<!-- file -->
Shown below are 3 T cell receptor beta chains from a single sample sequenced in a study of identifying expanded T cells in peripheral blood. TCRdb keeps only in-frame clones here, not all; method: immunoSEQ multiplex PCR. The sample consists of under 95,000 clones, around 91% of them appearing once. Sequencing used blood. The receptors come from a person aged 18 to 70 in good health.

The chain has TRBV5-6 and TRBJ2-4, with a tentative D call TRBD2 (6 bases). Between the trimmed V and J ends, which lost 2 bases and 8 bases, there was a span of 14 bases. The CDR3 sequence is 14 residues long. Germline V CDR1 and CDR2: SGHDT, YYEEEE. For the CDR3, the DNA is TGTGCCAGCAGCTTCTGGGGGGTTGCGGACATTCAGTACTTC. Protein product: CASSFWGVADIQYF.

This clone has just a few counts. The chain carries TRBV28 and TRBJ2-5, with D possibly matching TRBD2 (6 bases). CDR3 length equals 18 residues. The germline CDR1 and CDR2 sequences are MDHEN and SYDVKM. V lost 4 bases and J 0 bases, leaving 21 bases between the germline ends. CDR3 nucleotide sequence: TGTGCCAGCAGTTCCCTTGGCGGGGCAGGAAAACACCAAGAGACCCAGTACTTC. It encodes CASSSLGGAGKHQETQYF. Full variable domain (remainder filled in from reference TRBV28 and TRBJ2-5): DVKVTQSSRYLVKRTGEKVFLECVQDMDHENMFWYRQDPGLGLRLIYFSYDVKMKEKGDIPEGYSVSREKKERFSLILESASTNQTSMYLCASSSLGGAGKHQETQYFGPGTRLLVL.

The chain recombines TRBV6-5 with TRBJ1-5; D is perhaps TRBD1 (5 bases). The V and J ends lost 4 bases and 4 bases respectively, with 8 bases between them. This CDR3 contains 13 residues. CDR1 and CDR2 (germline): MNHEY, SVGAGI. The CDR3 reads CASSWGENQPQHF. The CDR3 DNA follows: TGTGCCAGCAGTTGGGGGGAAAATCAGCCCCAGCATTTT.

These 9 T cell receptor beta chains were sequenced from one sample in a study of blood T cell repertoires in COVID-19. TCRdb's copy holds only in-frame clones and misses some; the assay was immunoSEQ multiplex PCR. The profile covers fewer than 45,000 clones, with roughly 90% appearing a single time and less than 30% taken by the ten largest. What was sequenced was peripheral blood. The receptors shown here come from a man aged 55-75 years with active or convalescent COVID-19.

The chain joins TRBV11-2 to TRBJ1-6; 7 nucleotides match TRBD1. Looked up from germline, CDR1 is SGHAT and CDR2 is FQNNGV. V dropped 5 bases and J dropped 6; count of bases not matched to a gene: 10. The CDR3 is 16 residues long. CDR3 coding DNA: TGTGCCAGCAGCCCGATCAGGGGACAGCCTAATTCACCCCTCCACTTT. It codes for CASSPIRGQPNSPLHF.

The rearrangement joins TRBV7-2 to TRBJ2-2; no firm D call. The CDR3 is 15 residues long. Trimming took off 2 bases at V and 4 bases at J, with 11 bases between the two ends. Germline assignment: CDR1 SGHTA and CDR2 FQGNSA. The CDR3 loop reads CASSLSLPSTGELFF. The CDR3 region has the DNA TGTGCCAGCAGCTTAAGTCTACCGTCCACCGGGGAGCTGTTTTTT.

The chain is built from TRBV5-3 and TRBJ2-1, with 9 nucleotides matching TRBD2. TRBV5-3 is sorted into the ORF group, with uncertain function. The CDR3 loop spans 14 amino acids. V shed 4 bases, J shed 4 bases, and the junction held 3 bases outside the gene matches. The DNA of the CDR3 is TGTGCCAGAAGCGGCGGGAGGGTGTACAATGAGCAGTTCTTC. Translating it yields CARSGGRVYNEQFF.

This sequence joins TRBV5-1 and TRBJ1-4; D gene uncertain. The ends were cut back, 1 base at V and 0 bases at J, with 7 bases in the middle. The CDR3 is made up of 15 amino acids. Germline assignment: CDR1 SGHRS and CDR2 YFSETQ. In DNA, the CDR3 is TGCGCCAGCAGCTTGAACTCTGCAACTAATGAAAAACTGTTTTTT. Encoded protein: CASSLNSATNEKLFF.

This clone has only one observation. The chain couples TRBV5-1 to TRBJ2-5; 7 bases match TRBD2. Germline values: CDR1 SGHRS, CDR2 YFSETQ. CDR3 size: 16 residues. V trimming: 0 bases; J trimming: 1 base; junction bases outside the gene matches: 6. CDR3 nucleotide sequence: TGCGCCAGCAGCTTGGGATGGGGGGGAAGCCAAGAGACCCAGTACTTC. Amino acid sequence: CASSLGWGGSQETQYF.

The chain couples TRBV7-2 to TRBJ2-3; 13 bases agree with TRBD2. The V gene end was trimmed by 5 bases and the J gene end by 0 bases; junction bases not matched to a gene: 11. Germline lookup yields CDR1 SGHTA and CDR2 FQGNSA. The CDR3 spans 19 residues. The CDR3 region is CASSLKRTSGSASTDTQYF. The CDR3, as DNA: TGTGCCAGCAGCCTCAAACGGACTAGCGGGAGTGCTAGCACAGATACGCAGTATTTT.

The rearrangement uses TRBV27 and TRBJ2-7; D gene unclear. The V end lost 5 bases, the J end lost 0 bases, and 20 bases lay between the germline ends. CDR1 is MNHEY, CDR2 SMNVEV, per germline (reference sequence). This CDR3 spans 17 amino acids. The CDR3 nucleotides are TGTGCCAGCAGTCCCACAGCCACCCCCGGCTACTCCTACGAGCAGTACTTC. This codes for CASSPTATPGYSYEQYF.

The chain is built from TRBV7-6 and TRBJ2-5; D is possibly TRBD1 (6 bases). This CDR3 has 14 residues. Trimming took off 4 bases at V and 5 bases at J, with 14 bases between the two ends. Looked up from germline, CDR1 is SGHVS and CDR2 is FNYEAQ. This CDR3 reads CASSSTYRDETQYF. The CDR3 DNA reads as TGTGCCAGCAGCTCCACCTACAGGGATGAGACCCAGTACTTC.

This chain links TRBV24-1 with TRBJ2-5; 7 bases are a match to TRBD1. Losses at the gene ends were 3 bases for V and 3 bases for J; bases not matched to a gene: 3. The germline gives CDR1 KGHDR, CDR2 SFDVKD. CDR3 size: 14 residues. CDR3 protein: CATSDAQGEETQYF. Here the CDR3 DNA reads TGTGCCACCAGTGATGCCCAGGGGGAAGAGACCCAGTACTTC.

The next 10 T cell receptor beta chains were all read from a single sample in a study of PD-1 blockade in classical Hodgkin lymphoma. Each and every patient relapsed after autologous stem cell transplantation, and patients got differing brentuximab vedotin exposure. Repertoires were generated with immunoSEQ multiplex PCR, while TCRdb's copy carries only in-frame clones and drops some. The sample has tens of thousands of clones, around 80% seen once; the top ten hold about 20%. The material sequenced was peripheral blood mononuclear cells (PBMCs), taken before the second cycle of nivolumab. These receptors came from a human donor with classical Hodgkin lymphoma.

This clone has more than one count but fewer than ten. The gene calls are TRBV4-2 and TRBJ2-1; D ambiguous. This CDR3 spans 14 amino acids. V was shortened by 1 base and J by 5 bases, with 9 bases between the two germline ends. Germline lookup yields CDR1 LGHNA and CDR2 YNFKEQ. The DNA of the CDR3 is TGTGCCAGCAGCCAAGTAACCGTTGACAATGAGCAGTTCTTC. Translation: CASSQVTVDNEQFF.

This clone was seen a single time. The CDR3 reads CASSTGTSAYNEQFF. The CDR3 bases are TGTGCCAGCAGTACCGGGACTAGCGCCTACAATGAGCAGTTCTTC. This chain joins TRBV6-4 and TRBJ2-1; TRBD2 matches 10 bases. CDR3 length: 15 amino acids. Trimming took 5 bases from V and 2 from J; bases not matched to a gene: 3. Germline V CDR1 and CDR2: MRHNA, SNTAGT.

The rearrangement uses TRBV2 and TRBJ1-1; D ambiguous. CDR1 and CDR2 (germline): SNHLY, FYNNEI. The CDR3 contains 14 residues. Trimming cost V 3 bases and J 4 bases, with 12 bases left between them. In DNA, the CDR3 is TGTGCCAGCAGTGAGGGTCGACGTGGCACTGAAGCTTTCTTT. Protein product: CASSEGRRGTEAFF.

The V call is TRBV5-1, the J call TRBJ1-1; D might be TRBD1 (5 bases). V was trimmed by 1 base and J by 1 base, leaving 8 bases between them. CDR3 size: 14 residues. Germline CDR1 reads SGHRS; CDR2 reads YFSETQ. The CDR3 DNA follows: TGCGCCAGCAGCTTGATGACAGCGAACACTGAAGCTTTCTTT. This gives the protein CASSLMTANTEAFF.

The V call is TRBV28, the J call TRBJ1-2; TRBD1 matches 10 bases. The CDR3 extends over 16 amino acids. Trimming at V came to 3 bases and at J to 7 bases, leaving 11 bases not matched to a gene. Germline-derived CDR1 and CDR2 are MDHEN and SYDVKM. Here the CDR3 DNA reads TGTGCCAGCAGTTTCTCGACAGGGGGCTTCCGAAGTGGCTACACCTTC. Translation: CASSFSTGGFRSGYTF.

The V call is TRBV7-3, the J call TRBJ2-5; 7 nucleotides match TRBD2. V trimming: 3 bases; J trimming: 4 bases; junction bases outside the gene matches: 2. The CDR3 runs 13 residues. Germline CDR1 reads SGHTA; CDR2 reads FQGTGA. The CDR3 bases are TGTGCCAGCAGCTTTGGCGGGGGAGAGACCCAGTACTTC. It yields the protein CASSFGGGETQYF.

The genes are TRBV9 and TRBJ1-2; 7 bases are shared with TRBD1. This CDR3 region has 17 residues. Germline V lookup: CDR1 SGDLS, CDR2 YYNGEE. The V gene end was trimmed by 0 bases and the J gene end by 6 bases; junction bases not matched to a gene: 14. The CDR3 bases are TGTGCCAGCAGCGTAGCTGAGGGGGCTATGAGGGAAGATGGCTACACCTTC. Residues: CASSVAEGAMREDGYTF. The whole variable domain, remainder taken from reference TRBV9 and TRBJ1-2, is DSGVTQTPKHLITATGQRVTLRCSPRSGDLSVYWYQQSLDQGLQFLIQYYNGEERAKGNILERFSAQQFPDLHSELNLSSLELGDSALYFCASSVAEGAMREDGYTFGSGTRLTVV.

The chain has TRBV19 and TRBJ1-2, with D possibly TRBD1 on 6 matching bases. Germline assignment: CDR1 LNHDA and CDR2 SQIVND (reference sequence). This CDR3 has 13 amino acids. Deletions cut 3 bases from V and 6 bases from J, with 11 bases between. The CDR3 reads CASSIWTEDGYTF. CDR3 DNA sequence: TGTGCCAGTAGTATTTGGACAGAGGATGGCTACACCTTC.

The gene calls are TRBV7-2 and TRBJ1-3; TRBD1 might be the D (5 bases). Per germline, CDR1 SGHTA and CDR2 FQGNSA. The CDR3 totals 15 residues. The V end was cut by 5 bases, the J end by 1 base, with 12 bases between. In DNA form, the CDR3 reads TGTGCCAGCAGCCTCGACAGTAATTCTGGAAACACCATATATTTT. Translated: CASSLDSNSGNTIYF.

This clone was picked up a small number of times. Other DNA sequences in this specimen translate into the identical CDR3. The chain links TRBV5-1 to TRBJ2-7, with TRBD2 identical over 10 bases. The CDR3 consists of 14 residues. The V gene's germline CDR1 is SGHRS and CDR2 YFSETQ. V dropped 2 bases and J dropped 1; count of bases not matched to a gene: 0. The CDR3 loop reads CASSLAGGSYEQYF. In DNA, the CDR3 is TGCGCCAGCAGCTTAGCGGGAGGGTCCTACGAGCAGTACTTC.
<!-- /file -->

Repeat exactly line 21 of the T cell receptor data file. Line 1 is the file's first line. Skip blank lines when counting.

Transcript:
The V call is TRBV7-3, the J call TRBJ2-5; 7 nucleotides match TRBD2. V trimming: 3 bases; J trimming: 4 bases; junction bases outside the gene matches: 2. The CDR3 runs 13 residues. Germline CDR1 reads SGHTA; CDR2 reads FQGTGA. The CDR3 bases are TGTGCCAGCAGCTTTGGCGGGGGAGAGACCCAGTACTTC. It yields the protein CASSFGGGETQYF.